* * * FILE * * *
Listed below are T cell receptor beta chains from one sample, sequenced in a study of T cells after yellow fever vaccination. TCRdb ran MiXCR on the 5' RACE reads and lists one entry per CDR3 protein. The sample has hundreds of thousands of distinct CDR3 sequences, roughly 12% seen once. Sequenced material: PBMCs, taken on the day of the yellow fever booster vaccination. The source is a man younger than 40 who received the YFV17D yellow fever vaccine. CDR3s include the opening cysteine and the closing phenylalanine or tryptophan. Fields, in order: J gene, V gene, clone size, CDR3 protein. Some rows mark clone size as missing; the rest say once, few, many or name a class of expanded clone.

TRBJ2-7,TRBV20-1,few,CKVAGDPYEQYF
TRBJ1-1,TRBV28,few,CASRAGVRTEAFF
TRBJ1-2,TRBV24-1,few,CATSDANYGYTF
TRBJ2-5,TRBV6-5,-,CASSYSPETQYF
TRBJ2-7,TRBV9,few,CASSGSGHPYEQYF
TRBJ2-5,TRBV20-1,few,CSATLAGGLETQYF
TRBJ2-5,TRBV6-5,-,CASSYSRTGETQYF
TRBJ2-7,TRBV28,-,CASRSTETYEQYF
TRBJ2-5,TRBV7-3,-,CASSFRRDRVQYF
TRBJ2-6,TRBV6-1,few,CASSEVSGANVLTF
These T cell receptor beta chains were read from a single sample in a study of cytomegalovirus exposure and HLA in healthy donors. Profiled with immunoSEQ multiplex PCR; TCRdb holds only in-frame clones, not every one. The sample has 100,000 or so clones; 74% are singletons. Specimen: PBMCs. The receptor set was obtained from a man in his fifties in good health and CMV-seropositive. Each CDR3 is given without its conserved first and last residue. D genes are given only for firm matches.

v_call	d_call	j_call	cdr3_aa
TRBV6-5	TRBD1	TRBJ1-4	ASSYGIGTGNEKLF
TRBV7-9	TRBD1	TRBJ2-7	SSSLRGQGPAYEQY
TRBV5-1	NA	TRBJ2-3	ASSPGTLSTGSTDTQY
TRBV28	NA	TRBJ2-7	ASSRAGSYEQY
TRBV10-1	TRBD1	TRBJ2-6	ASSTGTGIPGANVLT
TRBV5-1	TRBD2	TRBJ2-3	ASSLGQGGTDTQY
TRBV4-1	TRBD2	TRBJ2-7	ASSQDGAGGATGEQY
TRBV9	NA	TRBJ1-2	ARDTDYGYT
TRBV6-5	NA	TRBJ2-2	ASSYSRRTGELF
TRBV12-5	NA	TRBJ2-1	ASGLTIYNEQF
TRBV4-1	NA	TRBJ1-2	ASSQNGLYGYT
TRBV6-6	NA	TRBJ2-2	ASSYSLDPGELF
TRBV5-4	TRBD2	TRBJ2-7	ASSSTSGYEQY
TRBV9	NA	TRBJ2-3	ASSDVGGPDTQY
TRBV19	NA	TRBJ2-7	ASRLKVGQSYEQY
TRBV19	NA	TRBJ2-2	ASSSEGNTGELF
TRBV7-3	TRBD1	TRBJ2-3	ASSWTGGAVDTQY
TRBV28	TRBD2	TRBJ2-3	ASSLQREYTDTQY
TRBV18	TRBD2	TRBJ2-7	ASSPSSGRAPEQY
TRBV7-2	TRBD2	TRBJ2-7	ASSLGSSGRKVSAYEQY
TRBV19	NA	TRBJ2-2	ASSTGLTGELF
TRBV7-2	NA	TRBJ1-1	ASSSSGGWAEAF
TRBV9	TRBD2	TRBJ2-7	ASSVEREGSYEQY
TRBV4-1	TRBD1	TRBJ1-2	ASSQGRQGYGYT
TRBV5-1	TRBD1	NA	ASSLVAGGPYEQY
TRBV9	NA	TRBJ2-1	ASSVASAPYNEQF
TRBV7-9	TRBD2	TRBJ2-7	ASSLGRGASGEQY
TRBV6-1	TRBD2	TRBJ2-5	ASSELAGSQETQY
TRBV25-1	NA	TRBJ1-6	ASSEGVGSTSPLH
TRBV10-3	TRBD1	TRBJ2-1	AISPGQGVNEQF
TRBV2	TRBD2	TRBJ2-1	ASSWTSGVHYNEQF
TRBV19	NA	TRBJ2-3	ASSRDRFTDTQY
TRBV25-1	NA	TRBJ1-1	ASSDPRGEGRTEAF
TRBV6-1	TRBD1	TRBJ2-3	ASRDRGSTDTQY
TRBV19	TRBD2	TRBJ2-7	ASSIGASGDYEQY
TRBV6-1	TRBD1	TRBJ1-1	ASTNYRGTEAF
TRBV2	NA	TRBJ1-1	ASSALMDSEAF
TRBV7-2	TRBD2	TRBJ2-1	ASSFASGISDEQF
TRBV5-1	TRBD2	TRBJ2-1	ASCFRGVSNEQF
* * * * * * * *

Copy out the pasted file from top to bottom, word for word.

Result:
Listed below are T cell receptor beta chains from one sample, sequenced in a study of T cells after yellow fever vaccination. TCRdb ran MiXCR on the 5' RACE reads and lists one entry per CDR3 protein. The sample has hundreds of thousands of distinct CDR3 sequences, roughly 12% seen once. Sequenced material: PBMCs, taken on the day of the yellow fever booster vaccination. The source is a man younger than 40 who received the YFV17D yellow fever vaccine. CDR3s include the opening cysteine and the closing phenylalanine or tryptophan. Fields, in order: J gene, V gene, clone size, CDR3 protein. Some rows mark clone size as missing; the rest say once, few, many or name a class of expanded clone.

TRBJ2-7,TRBV20-1,few,CKVAGDPYEQYF
TRBJ1-1,TRBV28,few,CASRAGVRTEAFF
TRBJ1-2,TRBV24-1,few,CATSDANYGYTF
TRBJ2-5,TRBV6-5,-,CASSYSPETQYF
TRBJ2-7,TRBV9,few,CASSGSGHPYEQYF
TRBJ2-5,TRBV20-1,few,CSATLAGGLETQYF
TRBJ2-5,TRBV6-5,-,CASSYSRTGETQYF
TRBJ2-7,TRBV28,-,CASRSTETYEQYF
TRBJ2-5,TRBV7-3,-,CASSFRRDRVQYF
TRBJ2-6,TRBV6-1,few,CASSEVSGANVLTF
These T cell receptor beta chains were read from a single sample in a study of cytomegalovirus exposure and HLA in healthy donors. Profiled with immunoSEQ multiplex PCR; TCRdb holds only in-frame clones, not every one. The sample has 100,000 or so clones; 74% are singletons. Specimen: PBMCs. The receptor set was obtained from a man in his fifties in good health and CMV-seropositive. Each CDR3 is given without its conserved first and last residue. D genes are given only for firm matches.

v_call	d_call	j_call	cdr3_aa
TRBV6-5	TRBD1	TRBJ1-4	ASSYGIGTGNEKLF
TRBV7-9	TRBD1	TRBJ2-7	SSSLRGQGPAYEQY
TRBV5-1	NA	TRBJ2-3	ASSPGTLSTGSTDTQY
TRBV28	NA	TRBJ2-7	ASSRAGSYEQY
TRBV10-1	TRBD1	TRBJ2-6	ASSTGTGIPGANVLT
TRBV5-1	TRBD2	TRBJ2-3	ASSLGQGGTDTQY
TRBV4-1	TRBD2	TRBJ2-7	ASSQDGAGGATGEQY
TRBV9	NA	TRBJ1-2	ARDTDYGYT
TRBV6-5	NA	TRBJ2-2	ASSYSRRTGELF
TRBV12-5	NA	TRBJ2-1	ASGLTIYNEQF
TRBV4-1	NA	TRBJ1-2	ASSQNGLYGYT
TRBV6-6	NA	TRBJ2-2	ASSYSLDPGELF
TRBV5-4	TRBD2	TRBJ2-7	ASSSTSGYEQY
TRBV9	NA	TRBJ2-3	ASSDVGGPDTQY
TRBV19	NA	TRBJ2-7	ASRLKVGQSYEQY
TRBV19	NA	TRBJ2-2	ASSSEGNTGELF
TRBV7-3	TRBD1	TRBJ2-3	ASSWTGGAVDTQY
TRBV28	TRBD2	TRBJ2-3	ASSLQREYTDTQY
TRBV18	TRBD2	TRBJ2-7	ASSPSSGRAPEQY
TRBV7-2	TRBD2	TRBJ2-7	ASSLGSSGRKVSAYEQY
TRBV19	NA	TRBJ2-2	ASSTGLTGELF
TRBV7-2	NA	TRBJ1-1	ASSSSGGWAEAF
TRBV9	TRBD2	TRBJ2-7	ASSVEREGSYEQY
TRBV4-1	TRBD1	TRBJ1-2	ASSQGRQGYGYT
TRBV5-1	TRBD1	NA	ASSLVAGGPYEQY
TRBV9	NA	TRBJ2-1	ASSVASAPYNEQF
TRBV7-9	TRBD2	TRBJ2-7	ASSLGRGASGEQY
TRBV6-1	TRBD2	TRBJ2-5	ASSELAGSQETQY
TRBV25-1	NA	TRBJ1-6	ASSEGVGSTSPLH
TRBV10-3	TRBD1	TRBJ2-1	AISPGQGVNEQF
TRBV2	TRBD2	TRBJ2-1	ASSWTSGVHYNEQF
TRBV19	NA	TRBJ2-3	ASSRDRFTDTQY
TRBV25-1	NA	TRBJ1-1	ASSDPRGEGRTEAF
TRBV6-1	TRBD1	TRBJ2-3	ASRDRGSTDTQY
TRBV19	TRBD2	TRBJ2-7	ASSIGASGDYEQY
TRBV6-1	TRBD1	TRBJ1-1	ASTNYRGTEAF
TRBV2	NA	TRBJ1-1	ASSALMDSEAF
TRBV7-2	TRBD2	TRBJ2-1	ASSFASGISDEQF
TRBV5-1	TRBD2	TRBJ2-1	ASCFRGVSNEQF